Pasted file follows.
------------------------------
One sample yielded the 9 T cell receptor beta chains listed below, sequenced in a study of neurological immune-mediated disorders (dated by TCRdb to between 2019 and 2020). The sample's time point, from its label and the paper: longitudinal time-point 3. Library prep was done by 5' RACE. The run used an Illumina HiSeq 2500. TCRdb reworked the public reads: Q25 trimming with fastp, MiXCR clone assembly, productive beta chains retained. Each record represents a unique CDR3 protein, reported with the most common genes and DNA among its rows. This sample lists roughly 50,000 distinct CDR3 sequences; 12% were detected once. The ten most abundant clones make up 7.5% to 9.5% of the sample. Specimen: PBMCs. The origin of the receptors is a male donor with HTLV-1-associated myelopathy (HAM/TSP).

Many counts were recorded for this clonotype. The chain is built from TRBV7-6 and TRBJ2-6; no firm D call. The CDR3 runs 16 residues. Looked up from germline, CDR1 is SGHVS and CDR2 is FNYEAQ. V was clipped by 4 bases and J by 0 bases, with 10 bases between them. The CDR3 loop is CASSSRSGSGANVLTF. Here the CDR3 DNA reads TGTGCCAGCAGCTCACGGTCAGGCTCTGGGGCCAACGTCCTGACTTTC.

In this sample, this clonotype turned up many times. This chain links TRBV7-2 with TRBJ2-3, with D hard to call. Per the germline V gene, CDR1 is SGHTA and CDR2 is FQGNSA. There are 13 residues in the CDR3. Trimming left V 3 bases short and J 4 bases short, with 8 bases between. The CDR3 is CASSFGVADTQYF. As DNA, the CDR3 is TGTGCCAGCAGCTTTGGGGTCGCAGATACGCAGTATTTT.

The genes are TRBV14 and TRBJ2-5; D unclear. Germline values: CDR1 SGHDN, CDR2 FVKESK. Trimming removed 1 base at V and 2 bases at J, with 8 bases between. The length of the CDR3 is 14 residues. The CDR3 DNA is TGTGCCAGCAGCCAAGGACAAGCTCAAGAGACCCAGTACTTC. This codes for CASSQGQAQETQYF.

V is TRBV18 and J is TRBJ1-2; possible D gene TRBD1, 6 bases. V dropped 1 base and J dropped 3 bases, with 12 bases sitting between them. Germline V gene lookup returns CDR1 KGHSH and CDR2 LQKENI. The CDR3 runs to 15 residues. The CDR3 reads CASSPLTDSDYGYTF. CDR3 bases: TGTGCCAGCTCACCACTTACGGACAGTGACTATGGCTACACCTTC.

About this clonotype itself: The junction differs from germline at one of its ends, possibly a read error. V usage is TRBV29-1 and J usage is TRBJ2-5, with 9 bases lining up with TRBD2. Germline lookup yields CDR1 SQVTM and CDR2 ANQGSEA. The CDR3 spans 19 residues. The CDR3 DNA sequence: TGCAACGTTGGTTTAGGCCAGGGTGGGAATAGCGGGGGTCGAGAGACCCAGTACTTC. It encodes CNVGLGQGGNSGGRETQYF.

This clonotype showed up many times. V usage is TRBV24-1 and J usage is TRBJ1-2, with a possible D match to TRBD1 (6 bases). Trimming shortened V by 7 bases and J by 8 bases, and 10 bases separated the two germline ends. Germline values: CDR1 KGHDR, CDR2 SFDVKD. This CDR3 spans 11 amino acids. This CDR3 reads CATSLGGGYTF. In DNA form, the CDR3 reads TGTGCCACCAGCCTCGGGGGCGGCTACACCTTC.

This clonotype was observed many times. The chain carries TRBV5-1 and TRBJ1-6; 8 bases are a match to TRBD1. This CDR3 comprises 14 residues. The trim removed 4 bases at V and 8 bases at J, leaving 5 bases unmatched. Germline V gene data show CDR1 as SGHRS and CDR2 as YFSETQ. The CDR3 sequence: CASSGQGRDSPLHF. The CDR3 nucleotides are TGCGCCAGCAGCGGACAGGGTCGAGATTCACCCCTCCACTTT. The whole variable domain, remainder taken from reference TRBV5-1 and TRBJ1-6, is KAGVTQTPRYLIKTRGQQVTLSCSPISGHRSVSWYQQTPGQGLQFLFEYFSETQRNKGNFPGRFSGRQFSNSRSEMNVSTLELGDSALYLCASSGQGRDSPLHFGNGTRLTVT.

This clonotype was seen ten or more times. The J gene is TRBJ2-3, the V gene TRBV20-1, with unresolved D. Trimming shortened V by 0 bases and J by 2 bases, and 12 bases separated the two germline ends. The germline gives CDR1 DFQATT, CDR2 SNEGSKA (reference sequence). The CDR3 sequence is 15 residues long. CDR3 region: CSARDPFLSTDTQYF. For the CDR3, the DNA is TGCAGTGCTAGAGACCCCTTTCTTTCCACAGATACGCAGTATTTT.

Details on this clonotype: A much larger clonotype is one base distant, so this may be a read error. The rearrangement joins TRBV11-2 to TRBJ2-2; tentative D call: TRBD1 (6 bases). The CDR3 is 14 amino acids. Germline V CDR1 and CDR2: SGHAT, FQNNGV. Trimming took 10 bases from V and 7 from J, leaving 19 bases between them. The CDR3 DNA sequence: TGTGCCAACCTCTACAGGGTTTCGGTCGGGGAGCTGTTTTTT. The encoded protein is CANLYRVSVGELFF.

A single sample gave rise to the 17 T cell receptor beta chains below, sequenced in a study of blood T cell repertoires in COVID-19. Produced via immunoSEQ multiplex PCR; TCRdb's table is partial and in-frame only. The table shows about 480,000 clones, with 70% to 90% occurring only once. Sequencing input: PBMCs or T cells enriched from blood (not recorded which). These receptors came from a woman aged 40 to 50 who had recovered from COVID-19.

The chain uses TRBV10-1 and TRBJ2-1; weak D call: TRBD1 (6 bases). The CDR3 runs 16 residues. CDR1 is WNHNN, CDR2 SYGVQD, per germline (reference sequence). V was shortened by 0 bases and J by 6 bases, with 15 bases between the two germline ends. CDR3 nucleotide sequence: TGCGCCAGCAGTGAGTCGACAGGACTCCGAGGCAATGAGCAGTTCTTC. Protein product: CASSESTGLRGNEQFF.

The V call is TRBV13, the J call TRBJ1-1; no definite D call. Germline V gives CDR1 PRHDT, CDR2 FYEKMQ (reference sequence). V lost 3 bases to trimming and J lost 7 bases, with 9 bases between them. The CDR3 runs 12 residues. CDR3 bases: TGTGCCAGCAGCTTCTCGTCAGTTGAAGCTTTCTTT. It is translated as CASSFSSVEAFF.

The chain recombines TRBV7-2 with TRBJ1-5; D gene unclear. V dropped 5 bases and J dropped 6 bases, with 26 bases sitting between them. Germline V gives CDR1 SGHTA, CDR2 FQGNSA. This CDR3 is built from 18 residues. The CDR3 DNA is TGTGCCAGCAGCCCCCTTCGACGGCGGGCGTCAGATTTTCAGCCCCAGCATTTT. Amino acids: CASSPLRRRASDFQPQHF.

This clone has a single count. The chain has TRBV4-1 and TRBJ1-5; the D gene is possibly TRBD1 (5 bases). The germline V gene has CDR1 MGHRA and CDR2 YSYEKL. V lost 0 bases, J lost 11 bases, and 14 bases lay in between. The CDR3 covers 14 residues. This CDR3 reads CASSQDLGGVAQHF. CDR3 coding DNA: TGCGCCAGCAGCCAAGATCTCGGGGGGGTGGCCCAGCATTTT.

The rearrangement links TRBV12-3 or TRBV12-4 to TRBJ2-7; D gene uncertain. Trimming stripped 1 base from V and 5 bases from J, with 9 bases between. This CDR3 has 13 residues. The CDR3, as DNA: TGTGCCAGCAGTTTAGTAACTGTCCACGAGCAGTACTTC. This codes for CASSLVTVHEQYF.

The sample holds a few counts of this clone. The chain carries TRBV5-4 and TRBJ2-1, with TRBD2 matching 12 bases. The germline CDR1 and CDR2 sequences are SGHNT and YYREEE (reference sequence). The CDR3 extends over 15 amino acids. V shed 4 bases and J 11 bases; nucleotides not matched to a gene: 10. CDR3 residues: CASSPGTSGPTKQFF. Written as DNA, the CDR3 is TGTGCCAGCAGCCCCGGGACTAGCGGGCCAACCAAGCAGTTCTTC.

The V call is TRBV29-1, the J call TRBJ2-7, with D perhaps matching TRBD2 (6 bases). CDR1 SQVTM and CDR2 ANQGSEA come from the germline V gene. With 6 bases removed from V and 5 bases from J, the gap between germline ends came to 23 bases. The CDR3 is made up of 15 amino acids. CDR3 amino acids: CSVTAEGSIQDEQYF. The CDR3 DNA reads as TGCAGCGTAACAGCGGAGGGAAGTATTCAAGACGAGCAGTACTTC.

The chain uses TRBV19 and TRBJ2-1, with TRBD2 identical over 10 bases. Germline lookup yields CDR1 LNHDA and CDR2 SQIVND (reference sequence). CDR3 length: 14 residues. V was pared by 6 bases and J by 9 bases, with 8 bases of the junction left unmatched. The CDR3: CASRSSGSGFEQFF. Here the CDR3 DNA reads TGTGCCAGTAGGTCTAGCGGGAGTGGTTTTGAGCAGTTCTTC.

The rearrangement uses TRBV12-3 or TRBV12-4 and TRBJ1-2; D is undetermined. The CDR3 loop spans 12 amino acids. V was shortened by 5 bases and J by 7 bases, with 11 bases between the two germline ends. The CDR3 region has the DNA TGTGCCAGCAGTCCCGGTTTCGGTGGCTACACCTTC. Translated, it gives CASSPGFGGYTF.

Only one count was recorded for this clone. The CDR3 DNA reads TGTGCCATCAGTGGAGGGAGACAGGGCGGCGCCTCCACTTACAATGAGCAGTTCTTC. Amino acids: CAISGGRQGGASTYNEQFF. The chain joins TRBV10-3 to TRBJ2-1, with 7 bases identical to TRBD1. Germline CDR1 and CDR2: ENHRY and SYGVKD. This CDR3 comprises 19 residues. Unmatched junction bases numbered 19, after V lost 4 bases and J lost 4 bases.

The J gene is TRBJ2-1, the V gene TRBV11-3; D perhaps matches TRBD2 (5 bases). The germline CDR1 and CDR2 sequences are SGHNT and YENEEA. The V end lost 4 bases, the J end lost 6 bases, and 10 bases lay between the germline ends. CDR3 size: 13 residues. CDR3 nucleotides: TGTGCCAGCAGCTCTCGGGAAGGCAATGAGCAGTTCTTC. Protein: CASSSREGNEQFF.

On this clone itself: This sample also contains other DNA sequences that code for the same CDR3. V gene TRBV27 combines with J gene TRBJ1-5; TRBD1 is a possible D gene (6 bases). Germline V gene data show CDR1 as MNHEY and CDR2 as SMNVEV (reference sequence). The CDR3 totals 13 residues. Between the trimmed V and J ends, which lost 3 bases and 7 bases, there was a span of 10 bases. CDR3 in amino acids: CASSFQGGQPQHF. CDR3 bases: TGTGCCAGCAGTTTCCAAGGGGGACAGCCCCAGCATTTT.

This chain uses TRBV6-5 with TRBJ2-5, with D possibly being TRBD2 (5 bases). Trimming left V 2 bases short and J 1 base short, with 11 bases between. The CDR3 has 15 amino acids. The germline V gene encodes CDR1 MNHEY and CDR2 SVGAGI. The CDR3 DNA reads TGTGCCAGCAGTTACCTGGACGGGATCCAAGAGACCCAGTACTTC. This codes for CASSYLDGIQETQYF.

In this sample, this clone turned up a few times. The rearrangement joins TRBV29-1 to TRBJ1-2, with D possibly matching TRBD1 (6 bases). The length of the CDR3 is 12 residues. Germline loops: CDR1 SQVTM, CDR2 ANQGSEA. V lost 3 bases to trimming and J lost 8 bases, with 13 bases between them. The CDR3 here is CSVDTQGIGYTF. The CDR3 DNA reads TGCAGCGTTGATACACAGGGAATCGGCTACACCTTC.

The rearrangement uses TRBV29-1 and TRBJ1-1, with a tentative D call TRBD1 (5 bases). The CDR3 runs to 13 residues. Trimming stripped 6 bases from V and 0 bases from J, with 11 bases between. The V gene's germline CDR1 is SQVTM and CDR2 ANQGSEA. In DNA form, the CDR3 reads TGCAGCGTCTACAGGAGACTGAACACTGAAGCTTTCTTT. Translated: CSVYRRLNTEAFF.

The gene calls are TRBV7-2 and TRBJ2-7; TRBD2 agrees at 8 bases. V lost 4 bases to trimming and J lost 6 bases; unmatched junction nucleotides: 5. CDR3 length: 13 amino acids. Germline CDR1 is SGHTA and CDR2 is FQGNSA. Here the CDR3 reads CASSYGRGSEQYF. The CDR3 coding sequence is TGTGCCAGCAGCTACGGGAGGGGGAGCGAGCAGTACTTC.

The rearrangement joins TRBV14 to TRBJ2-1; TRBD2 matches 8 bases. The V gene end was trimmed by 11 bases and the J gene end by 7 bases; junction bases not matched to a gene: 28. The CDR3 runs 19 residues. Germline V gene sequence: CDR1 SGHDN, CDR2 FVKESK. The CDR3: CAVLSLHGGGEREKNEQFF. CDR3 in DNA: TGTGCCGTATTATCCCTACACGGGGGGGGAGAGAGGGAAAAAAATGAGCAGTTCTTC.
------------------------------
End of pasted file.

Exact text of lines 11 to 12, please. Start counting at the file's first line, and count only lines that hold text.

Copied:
A single sample gave rise to the 17 T cell receptor beta chains below, sequenced in a study of blood T cell repertoires in COVID-19. Produced via immunoSEQ multiplex PCR; TCRdb's table is partial and in-frame only. The table shows about 480,000 clones, with 70% to 90% occurring only once. Sequencing input: PBMCs or T cells enriched from blood (not recorded which). These receptors came from a woman aged 40 to 50 who had recovered from COVID-19.

The chain uses TRBV10-1 and TRBJ2-1; weak D call: TRBD1 (6 bases). The CDR3 runs 16 residues. CDR1 is WNHNN, CDR2 SYGVQD, per germline (reference sequence). V was shortened by 0 bases and J by 6 bases, with 15 bases between the two germline ends. CDR3 nucleotide sequence: TGCGCCAGCAGTGAGTCGACAGGACTCCGAGGCAATGAGCAGTTCTTC. Protein product: CASSESTGLRGNEQFF.